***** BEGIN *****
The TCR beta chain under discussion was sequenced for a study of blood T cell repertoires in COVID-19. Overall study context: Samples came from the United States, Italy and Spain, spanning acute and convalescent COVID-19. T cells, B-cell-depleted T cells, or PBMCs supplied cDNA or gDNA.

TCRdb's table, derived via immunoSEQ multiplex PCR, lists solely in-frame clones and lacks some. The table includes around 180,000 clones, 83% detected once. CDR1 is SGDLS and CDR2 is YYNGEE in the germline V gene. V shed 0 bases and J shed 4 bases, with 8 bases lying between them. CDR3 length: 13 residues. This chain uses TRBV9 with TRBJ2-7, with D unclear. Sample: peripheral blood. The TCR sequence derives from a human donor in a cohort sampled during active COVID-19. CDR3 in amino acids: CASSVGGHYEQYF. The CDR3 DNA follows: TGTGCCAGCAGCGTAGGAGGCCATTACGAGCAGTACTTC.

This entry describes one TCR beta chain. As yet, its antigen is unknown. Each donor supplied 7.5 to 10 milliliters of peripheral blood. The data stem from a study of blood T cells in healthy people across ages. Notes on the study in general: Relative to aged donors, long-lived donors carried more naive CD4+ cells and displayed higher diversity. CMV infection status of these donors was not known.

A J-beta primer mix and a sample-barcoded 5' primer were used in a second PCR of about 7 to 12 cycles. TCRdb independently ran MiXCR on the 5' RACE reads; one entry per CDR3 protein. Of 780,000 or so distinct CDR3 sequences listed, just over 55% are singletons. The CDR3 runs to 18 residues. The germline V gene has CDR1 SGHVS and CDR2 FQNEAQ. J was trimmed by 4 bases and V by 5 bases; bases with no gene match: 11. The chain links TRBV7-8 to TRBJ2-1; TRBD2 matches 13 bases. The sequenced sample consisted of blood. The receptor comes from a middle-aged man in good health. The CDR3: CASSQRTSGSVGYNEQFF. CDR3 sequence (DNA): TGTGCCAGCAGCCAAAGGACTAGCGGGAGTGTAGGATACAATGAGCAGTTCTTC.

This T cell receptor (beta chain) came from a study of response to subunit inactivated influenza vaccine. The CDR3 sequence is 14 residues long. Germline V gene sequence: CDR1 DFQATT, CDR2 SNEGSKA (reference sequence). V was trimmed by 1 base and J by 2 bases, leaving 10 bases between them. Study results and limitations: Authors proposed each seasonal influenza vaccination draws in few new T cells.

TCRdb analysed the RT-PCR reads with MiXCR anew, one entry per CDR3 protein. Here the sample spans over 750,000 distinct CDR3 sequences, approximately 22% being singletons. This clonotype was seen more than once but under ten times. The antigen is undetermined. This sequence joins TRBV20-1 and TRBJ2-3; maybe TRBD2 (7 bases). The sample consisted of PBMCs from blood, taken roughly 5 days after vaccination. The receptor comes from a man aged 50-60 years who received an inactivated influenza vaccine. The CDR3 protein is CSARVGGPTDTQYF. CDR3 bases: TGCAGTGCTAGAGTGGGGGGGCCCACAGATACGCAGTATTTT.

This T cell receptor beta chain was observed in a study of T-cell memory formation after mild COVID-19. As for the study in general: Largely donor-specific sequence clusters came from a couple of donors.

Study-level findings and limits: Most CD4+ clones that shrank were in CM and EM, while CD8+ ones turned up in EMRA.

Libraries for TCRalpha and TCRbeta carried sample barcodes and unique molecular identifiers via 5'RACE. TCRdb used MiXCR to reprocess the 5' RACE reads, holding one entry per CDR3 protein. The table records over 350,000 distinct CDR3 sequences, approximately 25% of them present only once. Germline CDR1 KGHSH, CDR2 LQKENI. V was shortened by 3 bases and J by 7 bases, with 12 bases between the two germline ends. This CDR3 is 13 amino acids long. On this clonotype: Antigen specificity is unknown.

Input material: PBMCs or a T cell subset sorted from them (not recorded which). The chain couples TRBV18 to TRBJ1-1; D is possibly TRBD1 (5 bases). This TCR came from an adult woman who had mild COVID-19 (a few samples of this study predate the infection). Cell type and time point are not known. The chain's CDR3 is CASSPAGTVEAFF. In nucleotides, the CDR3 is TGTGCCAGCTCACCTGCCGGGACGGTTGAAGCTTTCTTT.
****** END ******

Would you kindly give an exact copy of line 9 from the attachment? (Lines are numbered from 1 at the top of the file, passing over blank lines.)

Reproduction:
Libraries for TCRalpha and TCRbeta carried sample barcodes and unique molecular identifiers via 5'RACE. TCRdb used MiXCR to reprocess the 5' RACE reads, holding one entry per CDR3 protein. The table records over 350,000 distinct CDR3 sequences, approximately 25% of them present only once. Germline CDR1 KGHSH, CDR2 LQKENI. V was shortened by 3 bases and J by 7 bases, with 12 bases between the two germline ends. This CDR3 is 13 amino acids long. On this clonotype: Antigen specificity is unknown.